According to the YouGov polling company, Jeremy Corbyn has a negative rating of minus 29%. It is hardly surprising, given the media-boosted torrent of bad-mouthing of him by people who are supposed to be Labour politicians.
When people are asked what’s bad about Corbyn, the negative most mentioned is “unelectable”. There are, of course, people who dislike Corbyn because they are right-wing and he is left-wing. But lots of those who “dislike” him, do so because the media and Labour politicians have told them that he is “unelectable” (i.e. other people dislike him). They may like his attitudes “Stands up for ordinary people”, “principled”, “honest”, and “in touch with ordinary people” — all get more mentions than the negative “unelectable”. But they are persuaded by the barrage around them that they must prefer a blander figure to oust the Tories.
Compare another public figure: Tony Blair. He has a much worse negative rating than Corbyn: minus 62%. People say he is “a liar”, “self-serving”, “money-grabbing”, “dishonest”, and a “war criminal”.
There are still people around who call themselves Thatcherites or Stalinists or Maoists. Even the most right-wing Labour people today shy away from the name Blairite. Yet the anti-Corbyn crew among the Labour MPs and in the wonkosphere are Blairites. Or at best Blairites with the difference that is really no difference, i.e. Brownites, adherents of Gordon Brown in the barely-political infighting that dominated the top ranks of New Labour.
Owen Smith, who now claims to be a sort of left-winger, came into politics not as a rank and file labour movement activist but as a “special adviser” to Blairite minister Paul Murphy. Smith then worked as a PR person for the drug multinational Pfizer before becoming an MP. Tom Watson, who presents himself as an honest broker, has a quirk in his past: Stalinism. Like many ex or not-quite-ex-Stalinists, he deserved the description given to him by the Guardian back in 2005, when he was a parliamentary whip for Blair: “Tom — bumptious in demeanour but actually one of the most biddable protocol units around — is the latest card to join the deck of excruciatingly loyal Blairites”.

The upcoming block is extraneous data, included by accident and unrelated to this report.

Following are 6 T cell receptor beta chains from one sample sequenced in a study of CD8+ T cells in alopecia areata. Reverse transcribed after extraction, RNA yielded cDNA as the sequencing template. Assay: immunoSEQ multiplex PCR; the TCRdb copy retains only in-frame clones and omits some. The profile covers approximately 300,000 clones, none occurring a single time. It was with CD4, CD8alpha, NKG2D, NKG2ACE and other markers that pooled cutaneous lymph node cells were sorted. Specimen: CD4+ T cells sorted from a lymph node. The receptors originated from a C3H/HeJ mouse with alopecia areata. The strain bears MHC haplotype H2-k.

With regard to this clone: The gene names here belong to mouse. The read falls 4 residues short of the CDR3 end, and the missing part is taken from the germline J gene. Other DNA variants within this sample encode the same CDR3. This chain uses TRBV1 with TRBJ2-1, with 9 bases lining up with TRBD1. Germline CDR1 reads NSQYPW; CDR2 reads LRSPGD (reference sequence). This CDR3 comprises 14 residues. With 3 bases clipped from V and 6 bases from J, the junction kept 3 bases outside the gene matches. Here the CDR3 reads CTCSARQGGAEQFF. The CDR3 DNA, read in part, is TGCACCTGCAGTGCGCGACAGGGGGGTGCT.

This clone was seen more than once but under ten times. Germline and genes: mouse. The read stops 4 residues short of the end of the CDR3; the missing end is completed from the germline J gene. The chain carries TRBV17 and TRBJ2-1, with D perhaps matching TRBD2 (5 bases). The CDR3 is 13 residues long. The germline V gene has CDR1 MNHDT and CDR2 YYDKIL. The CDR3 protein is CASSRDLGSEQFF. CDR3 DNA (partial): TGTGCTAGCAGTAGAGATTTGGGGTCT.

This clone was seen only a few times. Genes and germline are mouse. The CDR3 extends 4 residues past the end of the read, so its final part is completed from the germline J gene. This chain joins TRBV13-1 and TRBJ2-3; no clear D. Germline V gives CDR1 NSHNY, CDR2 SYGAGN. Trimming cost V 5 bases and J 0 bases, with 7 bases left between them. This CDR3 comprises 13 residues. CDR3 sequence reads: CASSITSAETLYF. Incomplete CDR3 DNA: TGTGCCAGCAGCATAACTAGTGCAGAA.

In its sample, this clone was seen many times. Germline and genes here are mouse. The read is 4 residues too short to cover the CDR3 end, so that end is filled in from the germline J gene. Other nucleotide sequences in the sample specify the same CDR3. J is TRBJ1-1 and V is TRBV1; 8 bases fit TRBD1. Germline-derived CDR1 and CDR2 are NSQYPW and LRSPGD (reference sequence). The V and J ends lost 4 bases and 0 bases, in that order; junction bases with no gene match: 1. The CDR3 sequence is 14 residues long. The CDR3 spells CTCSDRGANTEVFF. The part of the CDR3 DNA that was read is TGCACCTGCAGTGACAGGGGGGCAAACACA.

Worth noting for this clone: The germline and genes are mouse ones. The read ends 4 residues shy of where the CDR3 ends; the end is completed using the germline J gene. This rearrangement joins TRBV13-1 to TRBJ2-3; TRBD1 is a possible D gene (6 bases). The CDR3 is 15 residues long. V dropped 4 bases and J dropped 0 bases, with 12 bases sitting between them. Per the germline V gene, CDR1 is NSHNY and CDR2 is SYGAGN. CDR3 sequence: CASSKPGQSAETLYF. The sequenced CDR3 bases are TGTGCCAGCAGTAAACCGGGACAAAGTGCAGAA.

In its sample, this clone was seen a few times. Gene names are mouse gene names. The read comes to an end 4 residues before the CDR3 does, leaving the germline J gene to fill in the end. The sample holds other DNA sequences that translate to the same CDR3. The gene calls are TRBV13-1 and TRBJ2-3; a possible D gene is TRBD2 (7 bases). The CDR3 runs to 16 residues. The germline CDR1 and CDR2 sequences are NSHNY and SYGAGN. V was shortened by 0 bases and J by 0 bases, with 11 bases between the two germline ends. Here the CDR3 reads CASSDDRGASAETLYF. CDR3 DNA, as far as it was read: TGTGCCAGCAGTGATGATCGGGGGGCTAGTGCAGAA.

Watson, by design or mistake, pushed Blair to quit in favour of Brown earlier than Blair wanted, and so fell out of favour for a while. He never made a political break with Blairism. Blairism, however dressed up, renamed, redecorated, cannot beat the Tories. If by quirk a recycled-Blairite Labour Party should defeat the Tories in a general election — and the recycled Blairites would first have to quell, demoralise, and disperse the body of activists who would campaign for Labour in the election — even that would be a hollow victory.
Thatcher, in 2002, cited “Tony Blair and New Labour” as her “greatest achievement”. Not only had she smashed many of the labour movement’s reform achievements over decades, she had pushed “New” Labour into continuing on the same lines. Glossed-up Blair continued privatising and marketising. He kept the Tories’ anti-union laws. He scrapped student grants and brought in tuition fees. He sent troops to Iraq. Glossed-up Blairism, even if improbably it won an election, would continue Tory policies with little change. Socialist policies can win elections and change the world.
If you’re scared of the prospect of Donald Trump winning the US presidency, remember that the polls showed that Bernie Sanders as Democratic candidate would beat Trump more easily than Clinton would. The same disgust at “more of the same, with trimmings” which distances US voters from Clinton would also distance voters from glossed-up New Labour. Before Sanders’ challenge, no-one thought that millions would back an openly socialist candidate. They did.
Winning with socialist policies will take a battle to convince people — including current Tory voters — that ideas which they now dismiss as “nice, but impractical” can be made reality. It is the same battle to convince those who like Corbyn but think him “unelectable”.
The new mass membership of the Labour Party can win that battle... if it organises itself, if it wins a democratic regime inside the Labour Party, if it turns outwards to educate and convince the electorate rather than devising policy by second-guessing polls and “focus groups”. Comprehensive, clear socialist policies will work better for that purpose than the blanded-down “clever” compromises which many people are urging Corbyn towards.
They cannot come just by decree from the Labour leadership, but only by democratic discussion and debate from the rank and file. Restoring the NHS as a publicly-operated public service, reversing the cuts, and lifting the burden of PFI is already Labour Party policy. Bringing the banks and high finance under democratic public ownership, and repealing anti-union laws, are already TUC policy. And, most to the point, such socialist policies offer the way out from the grinding, never-ending economic depression, the relentless cuts, and the escalating inequality which capitalism now offers us.
Workers’ Liberty and the AWL (Alliance for Workers’ Liberty) have had some media coverage recently (e.g. on Channel Four’s Dispatches). Most of this attention has been hostile and therefore unwelcome.
Nonetheless, many people will have heard about “Workers’ Liberty” for the first time. They may not however be aware that we produce and sell this newspaper, Solidarity, most weeks of the year. To make it clear that Solidarity is produced by the Alliance for Workers’ Liberty we’ve added our name to the masthead.
In Solidarity you can read about what we think about the political storm within Labour, get a sense of our Marxist politics, find out who Trotsky was and much more.